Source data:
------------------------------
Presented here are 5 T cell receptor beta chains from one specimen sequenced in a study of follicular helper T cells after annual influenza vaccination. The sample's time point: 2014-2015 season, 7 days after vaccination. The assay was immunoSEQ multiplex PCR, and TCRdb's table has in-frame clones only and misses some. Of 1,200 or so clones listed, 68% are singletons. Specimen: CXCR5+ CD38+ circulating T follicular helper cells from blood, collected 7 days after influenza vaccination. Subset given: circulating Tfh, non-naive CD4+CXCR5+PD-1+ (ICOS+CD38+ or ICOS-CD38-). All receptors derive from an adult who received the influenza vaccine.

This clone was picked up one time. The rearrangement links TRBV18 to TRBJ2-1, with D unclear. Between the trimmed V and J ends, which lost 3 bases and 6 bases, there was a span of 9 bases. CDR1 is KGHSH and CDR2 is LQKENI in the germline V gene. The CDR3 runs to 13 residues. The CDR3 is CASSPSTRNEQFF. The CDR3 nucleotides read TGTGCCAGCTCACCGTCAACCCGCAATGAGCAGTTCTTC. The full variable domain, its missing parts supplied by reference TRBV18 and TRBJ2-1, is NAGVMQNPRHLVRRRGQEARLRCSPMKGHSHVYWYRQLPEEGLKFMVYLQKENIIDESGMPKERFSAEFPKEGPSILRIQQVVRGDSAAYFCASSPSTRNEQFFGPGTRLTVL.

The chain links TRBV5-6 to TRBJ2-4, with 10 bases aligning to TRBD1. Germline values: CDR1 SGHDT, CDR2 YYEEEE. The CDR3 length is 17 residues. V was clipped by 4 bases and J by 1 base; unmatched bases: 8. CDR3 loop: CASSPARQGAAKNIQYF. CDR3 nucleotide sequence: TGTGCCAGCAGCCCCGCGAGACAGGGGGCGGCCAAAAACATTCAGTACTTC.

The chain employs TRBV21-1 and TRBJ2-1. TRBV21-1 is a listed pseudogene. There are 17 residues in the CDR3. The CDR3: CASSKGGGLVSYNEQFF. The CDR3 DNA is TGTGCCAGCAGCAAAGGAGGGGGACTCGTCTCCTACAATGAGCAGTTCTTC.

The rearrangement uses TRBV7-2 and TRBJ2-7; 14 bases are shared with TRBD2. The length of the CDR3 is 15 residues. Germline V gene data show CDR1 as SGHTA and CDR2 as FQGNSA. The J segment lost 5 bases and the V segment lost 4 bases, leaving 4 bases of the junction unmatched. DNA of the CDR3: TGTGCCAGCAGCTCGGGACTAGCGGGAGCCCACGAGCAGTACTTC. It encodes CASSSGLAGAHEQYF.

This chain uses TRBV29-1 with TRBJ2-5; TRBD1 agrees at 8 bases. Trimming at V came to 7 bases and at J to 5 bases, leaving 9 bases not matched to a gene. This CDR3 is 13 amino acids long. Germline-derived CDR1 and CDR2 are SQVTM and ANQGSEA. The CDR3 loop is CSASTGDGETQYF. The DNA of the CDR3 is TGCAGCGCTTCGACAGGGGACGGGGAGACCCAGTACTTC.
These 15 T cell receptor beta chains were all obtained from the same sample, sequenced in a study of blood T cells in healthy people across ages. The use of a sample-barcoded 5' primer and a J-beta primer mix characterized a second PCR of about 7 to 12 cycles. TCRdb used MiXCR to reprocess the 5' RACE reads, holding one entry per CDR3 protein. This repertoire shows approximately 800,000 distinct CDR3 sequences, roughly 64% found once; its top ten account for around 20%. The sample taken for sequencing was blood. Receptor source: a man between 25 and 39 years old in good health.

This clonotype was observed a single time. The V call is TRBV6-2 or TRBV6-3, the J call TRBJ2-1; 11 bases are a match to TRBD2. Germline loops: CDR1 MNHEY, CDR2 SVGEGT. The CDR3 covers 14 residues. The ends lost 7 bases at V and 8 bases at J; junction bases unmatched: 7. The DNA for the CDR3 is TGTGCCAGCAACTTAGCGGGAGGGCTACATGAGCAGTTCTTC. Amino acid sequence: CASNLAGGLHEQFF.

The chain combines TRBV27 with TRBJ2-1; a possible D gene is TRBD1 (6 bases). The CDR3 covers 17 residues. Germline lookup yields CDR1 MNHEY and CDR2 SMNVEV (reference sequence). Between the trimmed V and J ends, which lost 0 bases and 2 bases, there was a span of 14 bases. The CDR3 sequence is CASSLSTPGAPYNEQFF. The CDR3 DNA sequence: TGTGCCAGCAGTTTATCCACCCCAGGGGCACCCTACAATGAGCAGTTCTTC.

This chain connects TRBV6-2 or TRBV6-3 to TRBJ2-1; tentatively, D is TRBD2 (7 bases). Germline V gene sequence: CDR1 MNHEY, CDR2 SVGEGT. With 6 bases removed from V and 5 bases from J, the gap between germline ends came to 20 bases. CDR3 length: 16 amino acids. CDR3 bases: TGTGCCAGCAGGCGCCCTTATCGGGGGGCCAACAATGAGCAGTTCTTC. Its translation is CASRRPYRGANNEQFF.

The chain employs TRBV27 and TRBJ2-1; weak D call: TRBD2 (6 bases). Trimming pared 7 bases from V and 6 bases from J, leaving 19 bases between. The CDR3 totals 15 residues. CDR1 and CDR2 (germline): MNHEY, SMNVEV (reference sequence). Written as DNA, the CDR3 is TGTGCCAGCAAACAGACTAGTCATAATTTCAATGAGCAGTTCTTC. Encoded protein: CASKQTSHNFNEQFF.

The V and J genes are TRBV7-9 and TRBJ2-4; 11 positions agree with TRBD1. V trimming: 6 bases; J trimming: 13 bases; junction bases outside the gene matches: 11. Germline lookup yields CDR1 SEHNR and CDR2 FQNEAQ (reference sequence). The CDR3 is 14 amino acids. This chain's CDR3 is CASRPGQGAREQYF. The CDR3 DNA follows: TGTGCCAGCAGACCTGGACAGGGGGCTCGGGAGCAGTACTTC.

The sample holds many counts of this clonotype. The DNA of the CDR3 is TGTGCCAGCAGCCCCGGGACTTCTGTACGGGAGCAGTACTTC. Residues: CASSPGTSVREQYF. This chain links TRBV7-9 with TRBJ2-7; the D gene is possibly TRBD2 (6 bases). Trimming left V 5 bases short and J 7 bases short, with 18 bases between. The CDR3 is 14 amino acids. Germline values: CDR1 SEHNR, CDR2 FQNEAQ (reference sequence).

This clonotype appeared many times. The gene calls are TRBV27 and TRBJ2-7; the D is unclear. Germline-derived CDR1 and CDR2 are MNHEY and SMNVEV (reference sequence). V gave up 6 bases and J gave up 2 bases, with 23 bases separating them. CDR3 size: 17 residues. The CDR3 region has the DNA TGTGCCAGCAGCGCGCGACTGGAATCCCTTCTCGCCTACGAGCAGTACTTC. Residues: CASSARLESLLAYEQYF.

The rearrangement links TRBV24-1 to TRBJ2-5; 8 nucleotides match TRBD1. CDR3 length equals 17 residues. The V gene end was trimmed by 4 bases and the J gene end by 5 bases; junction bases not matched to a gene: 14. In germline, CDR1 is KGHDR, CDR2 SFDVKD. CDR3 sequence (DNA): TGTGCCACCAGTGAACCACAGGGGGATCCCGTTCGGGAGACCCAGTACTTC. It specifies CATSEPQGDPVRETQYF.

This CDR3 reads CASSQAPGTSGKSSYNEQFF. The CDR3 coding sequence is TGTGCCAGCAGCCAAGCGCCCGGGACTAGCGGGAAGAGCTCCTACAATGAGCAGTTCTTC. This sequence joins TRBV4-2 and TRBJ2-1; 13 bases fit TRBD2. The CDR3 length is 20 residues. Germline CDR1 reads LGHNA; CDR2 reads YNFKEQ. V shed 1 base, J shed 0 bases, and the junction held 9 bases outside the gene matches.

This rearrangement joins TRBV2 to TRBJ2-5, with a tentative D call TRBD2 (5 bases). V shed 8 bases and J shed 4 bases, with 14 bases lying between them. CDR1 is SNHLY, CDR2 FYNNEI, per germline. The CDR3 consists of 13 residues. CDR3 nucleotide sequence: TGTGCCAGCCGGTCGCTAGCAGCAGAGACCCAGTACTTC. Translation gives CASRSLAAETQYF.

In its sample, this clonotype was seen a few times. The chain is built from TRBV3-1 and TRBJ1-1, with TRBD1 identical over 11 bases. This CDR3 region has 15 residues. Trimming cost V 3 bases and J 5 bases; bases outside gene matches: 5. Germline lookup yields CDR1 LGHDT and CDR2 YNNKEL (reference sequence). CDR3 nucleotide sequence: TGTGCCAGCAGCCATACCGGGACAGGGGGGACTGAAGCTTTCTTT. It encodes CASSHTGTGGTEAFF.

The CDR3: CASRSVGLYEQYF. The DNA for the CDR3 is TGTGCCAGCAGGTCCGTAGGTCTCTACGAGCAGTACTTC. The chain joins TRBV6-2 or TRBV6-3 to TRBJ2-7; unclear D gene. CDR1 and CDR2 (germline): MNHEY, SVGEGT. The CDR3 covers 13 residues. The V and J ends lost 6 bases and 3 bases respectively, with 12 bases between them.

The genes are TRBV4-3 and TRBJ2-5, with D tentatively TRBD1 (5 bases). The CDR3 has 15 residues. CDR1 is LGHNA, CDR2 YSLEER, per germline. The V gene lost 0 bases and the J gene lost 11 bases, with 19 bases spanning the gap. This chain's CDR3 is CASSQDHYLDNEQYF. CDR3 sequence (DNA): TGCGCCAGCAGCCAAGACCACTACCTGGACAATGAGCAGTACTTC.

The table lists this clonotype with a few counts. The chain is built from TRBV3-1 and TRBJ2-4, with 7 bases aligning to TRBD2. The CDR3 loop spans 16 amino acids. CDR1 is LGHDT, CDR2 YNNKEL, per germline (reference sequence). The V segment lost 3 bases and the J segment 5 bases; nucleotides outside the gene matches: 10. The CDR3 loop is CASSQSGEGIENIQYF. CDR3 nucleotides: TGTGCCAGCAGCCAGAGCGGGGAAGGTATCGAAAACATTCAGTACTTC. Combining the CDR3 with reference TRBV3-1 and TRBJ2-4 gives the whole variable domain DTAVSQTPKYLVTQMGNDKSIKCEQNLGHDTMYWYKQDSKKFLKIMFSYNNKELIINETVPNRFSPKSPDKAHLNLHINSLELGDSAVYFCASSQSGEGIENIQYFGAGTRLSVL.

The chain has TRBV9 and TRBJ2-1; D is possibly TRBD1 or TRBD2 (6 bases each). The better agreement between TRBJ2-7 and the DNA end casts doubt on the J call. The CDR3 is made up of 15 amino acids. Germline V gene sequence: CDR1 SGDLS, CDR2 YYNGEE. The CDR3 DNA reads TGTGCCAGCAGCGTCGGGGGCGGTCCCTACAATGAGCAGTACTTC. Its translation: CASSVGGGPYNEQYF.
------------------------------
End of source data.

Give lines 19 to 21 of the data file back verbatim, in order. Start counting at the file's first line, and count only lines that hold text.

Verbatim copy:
The CDR3: CASRSVGLYEQYF. The DNA for the CDR3 is TGTGCCAGCAGGTCCGTAGGTCTCTACGAGCAGTACTTC. The chain joins TRBV6-2 or TRBV6-3 to TRBJ2-7; unclear D gene. CDR1 and CDR2 (germline): MNHEY, SVGEGT. The CDR3 covers 13 residues. The V and J ends lost 6 bases and 3 bases respectively, with 12 bases between them.

The genes are TRBV4-3 and TRBJ2-5, with D tentatively TRBD1 (5 bases). The CDR3 has 15 residues. CDR1 is LGHNA, CDR2 YSLEER, per germline. The V gene lost 0 bases and the J gene lost 11 bases, with 19 bases spanning the gap. This chain's CDR3 is CASSQDHYLDNEQYF. CDR3 sequence (DNA): TGCGCCAGCAGCCAAGACCACTACCTGGACAATGAGCAGTACTTC.

The table lists this clonotype with a few counts. The chain is built from TRBV3-1 and TRBJ2-4, with 7 bases aligning to TRBD2. The CDR3 loop spans 16 amino acids. CDR1 is LGHDT, CDR2 YNNKEL, per germline (reference sequence). The V segment lost 3 bases and the J segment 5 bases; nucleotides outside the gene matches: 10. The CDR3 loop is CASSQSGEGIENIQYF. CDR3 nucleotides: TGTGCCAGCAGCCAGAGCGGGGAAGGTATCGAAAACATTCAGTACTTC. Combining the CDR3 with reference TRBV3-1 and TRBJ2-4 gives the whole variable domain DTAVSQTPKYLVTQMGNDKSIKCEQNLGHDTMYWYKQDSKKFLKIMFSYNNKELIINETVPNRFSPKSPDKAHLNLHINSLELGDSAVYFCASSQSGEGIENIQYFGAGTRLSVL.